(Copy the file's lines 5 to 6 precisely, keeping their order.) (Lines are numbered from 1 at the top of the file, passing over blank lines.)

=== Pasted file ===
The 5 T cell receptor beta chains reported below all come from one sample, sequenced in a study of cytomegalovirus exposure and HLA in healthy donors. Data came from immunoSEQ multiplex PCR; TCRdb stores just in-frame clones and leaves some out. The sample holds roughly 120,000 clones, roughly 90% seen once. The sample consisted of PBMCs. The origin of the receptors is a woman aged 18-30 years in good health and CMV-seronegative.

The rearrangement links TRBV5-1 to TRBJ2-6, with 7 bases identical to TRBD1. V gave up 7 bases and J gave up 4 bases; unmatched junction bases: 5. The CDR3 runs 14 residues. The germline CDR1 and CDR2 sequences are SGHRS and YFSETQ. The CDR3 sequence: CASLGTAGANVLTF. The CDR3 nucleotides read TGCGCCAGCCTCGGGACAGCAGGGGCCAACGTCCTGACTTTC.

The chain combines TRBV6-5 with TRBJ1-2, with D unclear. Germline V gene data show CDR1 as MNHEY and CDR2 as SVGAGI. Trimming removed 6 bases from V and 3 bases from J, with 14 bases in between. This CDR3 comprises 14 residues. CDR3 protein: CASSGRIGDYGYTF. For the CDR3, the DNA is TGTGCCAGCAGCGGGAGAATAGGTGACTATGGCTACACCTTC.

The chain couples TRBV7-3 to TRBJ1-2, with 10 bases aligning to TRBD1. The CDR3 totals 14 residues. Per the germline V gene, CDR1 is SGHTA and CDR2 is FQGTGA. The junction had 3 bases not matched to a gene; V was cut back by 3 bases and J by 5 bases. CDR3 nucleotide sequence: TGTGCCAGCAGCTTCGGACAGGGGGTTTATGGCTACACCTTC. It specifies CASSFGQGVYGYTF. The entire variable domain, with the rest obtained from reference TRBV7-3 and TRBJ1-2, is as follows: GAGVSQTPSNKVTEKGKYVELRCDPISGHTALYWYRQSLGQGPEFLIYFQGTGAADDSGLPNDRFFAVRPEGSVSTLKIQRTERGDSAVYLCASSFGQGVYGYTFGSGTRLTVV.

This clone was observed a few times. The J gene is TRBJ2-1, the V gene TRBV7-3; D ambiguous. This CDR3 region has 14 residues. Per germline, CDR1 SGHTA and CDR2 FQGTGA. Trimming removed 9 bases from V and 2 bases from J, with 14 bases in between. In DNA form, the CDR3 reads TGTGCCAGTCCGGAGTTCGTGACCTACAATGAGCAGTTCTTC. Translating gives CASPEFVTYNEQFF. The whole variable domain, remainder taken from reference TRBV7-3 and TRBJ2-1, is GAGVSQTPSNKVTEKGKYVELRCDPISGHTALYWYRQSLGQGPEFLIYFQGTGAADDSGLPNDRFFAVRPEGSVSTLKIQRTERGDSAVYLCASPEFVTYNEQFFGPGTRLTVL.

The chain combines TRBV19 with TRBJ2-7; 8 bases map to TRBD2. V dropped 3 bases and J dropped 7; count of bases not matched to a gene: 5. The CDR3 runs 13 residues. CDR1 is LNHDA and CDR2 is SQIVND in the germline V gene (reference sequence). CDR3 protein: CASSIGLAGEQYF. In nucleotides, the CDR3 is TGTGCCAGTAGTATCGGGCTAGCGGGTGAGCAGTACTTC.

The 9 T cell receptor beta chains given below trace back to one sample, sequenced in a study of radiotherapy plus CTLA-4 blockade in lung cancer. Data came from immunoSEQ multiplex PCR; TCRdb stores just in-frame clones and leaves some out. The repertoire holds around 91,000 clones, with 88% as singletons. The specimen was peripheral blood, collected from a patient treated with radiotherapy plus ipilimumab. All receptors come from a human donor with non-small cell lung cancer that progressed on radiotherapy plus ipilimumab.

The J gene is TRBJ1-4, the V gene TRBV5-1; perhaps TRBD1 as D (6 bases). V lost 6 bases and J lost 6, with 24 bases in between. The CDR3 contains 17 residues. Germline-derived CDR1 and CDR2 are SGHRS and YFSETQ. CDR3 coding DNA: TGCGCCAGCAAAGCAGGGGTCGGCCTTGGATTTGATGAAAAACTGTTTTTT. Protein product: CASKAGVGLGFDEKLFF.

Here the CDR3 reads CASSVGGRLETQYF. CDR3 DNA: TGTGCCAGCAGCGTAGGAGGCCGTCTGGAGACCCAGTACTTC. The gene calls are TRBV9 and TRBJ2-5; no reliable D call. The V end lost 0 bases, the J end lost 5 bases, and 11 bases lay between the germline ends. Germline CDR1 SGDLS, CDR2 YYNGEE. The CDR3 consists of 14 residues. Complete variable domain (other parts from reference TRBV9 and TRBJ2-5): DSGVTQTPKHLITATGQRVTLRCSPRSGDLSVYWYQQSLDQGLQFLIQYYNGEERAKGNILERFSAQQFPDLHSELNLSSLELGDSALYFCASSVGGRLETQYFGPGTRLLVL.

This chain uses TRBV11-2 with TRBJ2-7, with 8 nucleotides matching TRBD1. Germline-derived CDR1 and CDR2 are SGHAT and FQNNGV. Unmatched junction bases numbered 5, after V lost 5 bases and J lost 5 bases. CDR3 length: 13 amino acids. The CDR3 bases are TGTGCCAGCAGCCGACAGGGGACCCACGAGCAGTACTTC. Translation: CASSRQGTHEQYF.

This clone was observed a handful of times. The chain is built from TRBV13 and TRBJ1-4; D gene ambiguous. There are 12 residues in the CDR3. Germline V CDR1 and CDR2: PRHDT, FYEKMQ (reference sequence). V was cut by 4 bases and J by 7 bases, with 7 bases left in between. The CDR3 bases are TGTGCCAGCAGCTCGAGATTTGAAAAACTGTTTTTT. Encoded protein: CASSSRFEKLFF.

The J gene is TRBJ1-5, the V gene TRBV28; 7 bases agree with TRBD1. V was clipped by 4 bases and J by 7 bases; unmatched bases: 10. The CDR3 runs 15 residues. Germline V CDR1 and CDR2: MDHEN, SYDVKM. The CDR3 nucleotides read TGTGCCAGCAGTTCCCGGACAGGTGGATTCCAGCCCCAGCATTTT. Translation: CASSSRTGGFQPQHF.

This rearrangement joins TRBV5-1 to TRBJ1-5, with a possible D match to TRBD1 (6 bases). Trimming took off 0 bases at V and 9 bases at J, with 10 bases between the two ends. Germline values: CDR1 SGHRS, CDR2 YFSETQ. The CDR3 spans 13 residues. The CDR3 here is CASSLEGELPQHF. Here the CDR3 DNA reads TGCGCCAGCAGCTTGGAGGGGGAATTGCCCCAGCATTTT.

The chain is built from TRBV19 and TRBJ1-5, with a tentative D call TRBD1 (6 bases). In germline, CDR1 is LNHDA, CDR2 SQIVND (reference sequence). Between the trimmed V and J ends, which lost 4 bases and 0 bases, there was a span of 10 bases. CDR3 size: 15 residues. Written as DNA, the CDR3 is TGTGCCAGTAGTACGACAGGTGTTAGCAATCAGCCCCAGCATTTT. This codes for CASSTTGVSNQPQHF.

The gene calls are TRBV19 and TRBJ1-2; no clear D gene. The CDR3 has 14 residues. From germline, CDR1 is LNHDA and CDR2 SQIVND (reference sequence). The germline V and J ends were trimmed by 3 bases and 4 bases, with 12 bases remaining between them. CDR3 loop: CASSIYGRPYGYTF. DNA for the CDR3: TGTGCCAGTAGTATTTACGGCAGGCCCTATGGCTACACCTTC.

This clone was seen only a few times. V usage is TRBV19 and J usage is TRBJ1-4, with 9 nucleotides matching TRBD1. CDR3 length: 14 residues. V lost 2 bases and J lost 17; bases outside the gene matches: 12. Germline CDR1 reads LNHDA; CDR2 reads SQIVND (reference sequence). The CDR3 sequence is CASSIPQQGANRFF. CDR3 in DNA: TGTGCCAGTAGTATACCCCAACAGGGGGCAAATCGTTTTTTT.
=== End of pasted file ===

This clone was observed a few times. The J gene is TRBJ2-1, the V gene TRBV7-3; D ambiguous. This CDR3 region has 14 residues. Per germline, CDR1 SGHTA and CDR2 FQGTGA. Trimming removed 9 bases from V and 2 bases from J, with 14 bases in between. In DNA form, the CDR3 reads TGTGCCAGTCCGGAGTTCGTGACCTACAATGAGCAGTTCTTC. Translating gives CASPEFVTYNEQFF. The whole variable domain, remainder taken from reference TRBV7-3 and TRBJ2-1, is GAGVSQTPSNKVTEKGKYVELRCDPISGHTALYWYRQSLGQGPEFLIYFQGTGAADDSGLPNDRFFAVRPEGSVSTLKIQRTERGDSAVYLCASPEFVTYNEQFFGPGTRLTVL.

The chain combines TRBV19 with TRBJ2-7; 8 bases map to TRBD2. V dropped 3 bases and J dropped 7; count of bases not matched to a gene: 5. The CDR3 runs 13 residues. CDR1 is LNHDA and CDR2 is SQIVND in the germline V gene (reference sequence). CDR3 protein: CASSIGLAGEQYF. In nucleotides, the CDR3 is TGTGCCAGTAGTATCGGGCTAGCGGGTGAGCAGTACTTC.